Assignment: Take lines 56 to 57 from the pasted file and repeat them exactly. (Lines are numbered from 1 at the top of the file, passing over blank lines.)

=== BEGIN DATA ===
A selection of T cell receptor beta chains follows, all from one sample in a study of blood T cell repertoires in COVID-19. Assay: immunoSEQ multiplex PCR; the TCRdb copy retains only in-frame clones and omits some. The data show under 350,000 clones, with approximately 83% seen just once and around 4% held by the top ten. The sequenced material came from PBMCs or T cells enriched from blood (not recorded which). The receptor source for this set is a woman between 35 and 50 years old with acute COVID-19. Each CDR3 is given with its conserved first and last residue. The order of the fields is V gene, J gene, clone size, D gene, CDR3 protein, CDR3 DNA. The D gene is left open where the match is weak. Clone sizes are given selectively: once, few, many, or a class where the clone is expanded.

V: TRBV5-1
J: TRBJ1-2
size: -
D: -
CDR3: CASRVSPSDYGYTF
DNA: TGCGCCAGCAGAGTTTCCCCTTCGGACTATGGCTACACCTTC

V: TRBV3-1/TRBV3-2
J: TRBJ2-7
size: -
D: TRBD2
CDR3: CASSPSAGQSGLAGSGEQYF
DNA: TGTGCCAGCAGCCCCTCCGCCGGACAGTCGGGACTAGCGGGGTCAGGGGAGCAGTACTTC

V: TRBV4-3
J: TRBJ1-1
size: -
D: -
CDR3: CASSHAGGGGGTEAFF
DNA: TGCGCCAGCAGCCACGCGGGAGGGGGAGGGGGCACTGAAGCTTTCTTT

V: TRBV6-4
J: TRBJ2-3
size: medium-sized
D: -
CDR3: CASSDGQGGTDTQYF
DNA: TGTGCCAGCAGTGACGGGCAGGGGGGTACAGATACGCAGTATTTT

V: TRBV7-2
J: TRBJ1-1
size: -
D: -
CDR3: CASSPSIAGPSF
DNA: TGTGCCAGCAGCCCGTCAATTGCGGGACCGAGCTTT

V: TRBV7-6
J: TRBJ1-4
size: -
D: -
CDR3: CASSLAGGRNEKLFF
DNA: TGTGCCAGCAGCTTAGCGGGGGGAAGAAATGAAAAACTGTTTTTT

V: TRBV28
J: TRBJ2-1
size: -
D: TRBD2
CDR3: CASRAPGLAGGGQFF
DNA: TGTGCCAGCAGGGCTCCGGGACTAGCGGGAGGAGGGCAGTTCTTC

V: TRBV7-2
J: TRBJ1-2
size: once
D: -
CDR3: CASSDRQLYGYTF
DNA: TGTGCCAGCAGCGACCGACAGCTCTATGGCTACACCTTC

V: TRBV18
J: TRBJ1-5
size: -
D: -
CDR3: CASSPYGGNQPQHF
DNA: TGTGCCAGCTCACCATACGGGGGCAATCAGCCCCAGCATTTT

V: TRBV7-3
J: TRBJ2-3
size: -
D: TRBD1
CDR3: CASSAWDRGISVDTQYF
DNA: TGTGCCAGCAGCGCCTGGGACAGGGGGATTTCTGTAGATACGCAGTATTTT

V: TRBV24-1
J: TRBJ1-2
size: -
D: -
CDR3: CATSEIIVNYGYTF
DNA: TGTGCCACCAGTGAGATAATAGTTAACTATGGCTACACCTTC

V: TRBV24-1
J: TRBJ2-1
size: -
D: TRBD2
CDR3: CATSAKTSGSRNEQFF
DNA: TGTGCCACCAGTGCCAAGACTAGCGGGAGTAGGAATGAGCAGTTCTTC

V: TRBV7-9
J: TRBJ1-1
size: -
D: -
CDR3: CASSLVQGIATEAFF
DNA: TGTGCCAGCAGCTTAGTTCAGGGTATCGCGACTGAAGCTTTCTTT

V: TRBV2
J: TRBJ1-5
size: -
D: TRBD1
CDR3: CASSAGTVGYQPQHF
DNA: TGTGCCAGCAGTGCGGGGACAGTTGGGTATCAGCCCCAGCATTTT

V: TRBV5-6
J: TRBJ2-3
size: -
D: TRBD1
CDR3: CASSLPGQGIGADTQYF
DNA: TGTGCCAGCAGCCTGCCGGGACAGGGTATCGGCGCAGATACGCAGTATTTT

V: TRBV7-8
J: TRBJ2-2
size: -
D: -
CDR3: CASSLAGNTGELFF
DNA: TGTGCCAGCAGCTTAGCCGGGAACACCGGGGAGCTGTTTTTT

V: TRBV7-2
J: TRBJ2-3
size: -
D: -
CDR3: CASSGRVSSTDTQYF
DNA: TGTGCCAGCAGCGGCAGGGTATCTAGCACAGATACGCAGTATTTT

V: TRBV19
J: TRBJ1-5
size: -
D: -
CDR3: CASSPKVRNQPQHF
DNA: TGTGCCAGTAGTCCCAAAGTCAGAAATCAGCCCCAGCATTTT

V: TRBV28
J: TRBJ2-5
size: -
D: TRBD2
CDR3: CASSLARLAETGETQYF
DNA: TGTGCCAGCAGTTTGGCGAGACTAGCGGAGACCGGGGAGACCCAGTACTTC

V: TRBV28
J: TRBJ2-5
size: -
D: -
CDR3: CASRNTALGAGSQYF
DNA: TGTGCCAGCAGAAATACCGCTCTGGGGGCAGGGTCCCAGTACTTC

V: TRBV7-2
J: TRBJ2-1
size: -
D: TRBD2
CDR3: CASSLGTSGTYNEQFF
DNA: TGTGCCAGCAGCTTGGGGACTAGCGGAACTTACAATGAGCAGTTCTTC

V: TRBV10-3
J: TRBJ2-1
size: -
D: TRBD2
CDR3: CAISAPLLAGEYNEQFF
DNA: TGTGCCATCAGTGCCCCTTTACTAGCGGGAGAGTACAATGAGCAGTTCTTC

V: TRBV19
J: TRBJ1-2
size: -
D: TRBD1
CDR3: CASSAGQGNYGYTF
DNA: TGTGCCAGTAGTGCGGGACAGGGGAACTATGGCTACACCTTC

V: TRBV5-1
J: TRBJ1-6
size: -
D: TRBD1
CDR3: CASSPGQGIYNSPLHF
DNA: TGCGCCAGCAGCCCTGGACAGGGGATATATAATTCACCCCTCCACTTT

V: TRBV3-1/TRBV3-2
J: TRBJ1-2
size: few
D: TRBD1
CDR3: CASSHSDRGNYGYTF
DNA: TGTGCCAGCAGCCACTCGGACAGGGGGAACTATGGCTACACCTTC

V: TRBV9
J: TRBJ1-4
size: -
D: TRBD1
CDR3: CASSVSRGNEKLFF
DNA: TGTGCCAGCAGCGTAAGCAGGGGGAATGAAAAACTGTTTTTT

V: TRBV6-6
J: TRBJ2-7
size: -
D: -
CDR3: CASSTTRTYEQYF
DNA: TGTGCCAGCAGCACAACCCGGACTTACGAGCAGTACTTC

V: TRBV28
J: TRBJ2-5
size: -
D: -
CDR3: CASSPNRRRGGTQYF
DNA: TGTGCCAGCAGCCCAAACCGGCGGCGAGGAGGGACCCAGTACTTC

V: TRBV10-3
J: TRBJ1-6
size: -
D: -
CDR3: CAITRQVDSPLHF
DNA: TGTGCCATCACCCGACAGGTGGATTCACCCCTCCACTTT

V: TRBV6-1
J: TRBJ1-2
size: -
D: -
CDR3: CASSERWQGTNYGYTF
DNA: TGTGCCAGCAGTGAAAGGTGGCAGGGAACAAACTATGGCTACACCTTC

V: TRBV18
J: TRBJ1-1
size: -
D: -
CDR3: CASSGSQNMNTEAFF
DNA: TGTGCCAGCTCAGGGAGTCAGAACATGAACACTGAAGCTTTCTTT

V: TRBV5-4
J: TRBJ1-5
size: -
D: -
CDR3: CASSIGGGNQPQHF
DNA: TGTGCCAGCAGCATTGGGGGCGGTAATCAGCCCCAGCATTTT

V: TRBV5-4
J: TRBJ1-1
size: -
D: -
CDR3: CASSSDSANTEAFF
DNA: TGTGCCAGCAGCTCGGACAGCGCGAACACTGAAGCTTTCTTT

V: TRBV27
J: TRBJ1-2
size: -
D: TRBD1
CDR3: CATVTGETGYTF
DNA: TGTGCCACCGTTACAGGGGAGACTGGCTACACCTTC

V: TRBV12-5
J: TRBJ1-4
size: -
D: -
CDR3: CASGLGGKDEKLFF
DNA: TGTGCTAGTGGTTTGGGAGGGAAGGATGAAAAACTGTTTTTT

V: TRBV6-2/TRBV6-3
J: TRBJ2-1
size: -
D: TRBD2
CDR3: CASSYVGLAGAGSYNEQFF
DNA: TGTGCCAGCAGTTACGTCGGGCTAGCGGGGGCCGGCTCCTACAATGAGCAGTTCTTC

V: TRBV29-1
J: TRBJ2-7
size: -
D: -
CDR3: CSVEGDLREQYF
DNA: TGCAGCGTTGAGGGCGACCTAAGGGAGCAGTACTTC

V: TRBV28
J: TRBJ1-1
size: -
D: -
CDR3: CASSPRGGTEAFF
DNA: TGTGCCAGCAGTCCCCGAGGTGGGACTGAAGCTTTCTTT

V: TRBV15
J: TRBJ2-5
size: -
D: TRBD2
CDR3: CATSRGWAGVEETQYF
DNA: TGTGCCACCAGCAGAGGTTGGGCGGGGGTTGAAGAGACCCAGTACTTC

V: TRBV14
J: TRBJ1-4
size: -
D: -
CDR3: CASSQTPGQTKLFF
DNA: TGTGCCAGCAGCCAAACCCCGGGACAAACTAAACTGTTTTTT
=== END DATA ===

V: TRBV7-3
J: TRBJ2-3